PITTSBURGH (KDKA) — President Obama is expected to outline a more than $400 billion American Jobs Act tonight in a speech to Congress and the American public.
And there’s only one topic on most people’s minds.
“Hopefully that there will be more jobs soon for all the people that are unemployed,” says Tammy Cropelli of Brentwood.
It’s a worry for a lot of people.
“I’m really worried. My sister just graduated college and she’s having a hard time looking for jobs and such, so I’m really nervous, too,” notes Katie Gazdak of the Hill District.
Some, like Carla Gaines Robinson of Oakland, think the President needs to be creative.
“Before we could do manual labor and different things. We have to invent things. All the other countries are inventing things,” she says. “We have to create our own jobs.”
Carlow University political scientist Allyson Lowe says the President has a daunting task.
“He needs to talk to a variety of voters about jobs and about the economy, and he needs to convince them that he’s the leader that they need to follow in order to fix the economy,” Lowe told KDKA political editor Jon Delano.
“I think he needs to inspire some confidence and communicate that he actually has a plan,” adds Chris Bonneau, a University of Pittsburgh political scientist.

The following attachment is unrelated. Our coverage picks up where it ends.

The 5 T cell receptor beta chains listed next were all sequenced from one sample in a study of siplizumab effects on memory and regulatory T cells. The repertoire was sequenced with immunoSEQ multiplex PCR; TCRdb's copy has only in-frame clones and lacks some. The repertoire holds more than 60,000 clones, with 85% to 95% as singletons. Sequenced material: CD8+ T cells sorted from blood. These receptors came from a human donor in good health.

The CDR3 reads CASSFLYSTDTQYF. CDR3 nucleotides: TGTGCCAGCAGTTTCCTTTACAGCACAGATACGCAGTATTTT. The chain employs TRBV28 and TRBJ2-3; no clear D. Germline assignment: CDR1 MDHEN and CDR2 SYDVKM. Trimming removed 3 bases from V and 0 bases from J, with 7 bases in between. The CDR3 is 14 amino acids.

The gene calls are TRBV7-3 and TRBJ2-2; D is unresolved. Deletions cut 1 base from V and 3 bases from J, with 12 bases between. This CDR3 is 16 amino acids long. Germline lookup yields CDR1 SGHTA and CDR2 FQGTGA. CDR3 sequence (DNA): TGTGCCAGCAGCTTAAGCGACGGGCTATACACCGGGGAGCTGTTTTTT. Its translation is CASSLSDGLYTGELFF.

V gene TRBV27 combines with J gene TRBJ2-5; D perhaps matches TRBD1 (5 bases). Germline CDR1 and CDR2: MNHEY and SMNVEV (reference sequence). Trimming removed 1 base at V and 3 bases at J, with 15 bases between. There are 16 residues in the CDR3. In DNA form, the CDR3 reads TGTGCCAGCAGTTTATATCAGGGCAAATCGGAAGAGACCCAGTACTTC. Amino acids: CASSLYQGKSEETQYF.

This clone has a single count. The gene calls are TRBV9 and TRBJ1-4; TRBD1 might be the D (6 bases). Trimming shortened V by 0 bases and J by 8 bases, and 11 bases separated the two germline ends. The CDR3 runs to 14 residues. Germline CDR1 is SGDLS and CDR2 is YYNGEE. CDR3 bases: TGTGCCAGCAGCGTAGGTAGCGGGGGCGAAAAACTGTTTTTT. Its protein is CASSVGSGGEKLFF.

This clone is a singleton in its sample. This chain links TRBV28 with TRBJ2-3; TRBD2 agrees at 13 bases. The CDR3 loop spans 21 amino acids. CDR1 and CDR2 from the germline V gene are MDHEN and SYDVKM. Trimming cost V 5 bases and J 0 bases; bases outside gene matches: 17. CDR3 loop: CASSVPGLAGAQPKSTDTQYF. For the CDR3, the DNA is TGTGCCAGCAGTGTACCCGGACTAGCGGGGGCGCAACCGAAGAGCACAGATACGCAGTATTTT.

“His approval ratings [are] as low as they have been — he’s not been able to work with Congress very well — he needs to have a detailed plan.”
Bonneau says the President needs to get specific.
But some worry Congressional Republicans may block everything the President wants, although that does carry a political risk.
“The Republicans are in the lucky position to be able to say no to whatever the President to suggests,” says Lowe. “But it’s up to the electorate to decide if ‘no’ is actually a policy or is ‘no’ just a position for the campaign.”
Because many believe the 2012 presidential election has already begun, what the President says tonight and how he says it could be critical to his re-election, even if the Republican-controlled House of Representatives fails to adopt any of his ideas.